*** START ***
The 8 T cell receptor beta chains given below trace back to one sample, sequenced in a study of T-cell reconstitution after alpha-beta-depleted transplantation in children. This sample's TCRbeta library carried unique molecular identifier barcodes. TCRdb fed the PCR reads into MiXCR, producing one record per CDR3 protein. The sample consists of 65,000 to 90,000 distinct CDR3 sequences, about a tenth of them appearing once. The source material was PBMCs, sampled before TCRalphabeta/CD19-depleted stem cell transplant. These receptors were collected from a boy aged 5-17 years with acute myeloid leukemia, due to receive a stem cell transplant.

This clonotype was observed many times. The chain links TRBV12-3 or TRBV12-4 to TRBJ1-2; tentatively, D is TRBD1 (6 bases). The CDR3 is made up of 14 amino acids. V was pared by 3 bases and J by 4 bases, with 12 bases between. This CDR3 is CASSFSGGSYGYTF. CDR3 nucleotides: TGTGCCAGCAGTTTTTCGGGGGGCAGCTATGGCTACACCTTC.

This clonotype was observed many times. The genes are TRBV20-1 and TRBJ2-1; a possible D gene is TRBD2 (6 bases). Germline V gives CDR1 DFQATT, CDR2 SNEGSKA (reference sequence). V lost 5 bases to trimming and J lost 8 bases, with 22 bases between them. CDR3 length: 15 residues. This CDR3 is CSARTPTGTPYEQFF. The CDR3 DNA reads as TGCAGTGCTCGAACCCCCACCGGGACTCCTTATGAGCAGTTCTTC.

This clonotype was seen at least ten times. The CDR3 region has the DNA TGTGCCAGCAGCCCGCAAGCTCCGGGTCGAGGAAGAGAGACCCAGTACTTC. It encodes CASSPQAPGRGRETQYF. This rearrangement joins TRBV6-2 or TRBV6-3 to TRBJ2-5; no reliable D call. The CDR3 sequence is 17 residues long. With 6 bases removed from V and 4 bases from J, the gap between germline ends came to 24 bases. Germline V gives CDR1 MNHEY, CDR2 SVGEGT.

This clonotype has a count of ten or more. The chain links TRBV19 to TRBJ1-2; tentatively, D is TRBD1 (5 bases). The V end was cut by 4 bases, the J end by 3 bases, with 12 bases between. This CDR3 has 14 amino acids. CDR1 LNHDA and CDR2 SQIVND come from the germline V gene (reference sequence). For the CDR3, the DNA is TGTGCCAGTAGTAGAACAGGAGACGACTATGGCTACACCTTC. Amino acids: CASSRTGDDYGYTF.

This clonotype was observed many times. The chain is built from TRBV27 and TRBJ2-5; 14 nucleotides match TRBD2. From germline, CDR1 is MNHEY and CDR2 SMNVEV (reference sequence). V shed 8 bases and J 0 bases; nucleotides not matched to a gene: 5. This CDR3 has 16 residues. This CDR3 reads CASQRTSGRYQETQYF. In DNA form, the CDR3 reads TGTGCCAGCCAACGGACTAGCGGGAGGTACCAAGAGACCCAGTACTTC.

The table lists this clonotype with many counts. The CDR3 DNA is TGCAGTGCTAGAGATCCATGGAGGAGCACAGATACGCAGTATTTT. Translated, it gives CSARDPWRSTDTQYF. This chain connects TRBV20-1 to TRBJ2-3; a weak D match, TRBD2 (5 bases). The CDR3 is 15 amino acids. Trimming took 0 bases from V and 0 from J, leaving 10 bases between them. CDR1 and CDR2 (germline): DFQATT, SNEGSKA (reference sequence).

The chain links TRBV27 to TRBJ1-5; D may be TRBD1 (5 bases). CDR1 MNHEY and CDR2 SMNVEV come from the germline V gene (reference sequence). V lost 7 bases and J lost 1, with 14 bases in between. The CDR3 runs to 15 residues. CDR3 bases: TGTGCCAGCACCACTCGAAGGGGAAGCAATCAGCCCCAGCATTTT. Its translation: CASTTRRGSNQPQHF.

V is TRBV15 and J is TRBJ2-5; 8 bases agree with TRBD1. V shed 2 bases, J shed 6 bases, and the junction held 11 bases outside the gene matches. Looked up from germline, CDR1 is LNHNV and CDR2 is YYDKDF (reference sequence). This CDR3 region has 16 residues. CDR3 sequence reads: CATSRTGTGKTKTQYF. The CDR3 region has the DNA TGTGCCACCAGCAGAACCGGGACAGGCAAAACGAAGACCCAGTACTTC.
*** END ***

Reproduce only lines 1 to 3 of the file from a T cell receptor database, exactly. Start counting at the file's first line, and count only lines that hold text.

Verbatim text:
The 8 T cell receptor beta chains given below trace back to one sample, sequenced in a study of T-cell reconstitution after alpha-beta-depleted transplantation in children. This sample's TCRbeta library carried unique molecular identifier barcodes. TCRdb fed the PCR reads into MiXCR, producing one record per CDR3 protein. The sample consists of 65,000 to 90,000 distinct CDR3 sequences, about a tenth of them appearing once. The source material was PBMCs, sampled before TCRalphabeta/CD19-depleted stem cell transplant. These receptors were collected from a boy aged 5-17 years with acute myeloid leukemia, due to receive a stem cell transplant.

This clonotype was observed many times. The chain links TRBV12-3 or TRBV12-4 to TRBJ1-2; tentatively, D is TRBD1 (6 bases). The CDR3 is made up of 14 amino acids. V was pared by 3 bases and J by 4 bases, with 12 bases between. This CDR3 is CASSFSGGSYGYTF. CDR3 nucleotides: TGTGCCAGCAGTTTTTCGGGGGGCAGCTATGGCTACACCTTC.

This clonotype was observed many times. The genes are TRBV20-1 and TRBJ2-1; a possible D gene is TRBD2 (6 bases). Germline V gives CDR1 DFQATT, CDR2 SNEGSKA (reference sequence). V lost 5 bases to trimming and J lost 8 bases, with 22 bases between them. CDR3 length: 15 residues. This CDR3 is CSARTPTGTPYEQFF. The CDR3 DNA reads as TGCAGTGCTCGAACCCCCACCGGGACTCCTTATGAGCAGTTCTTC.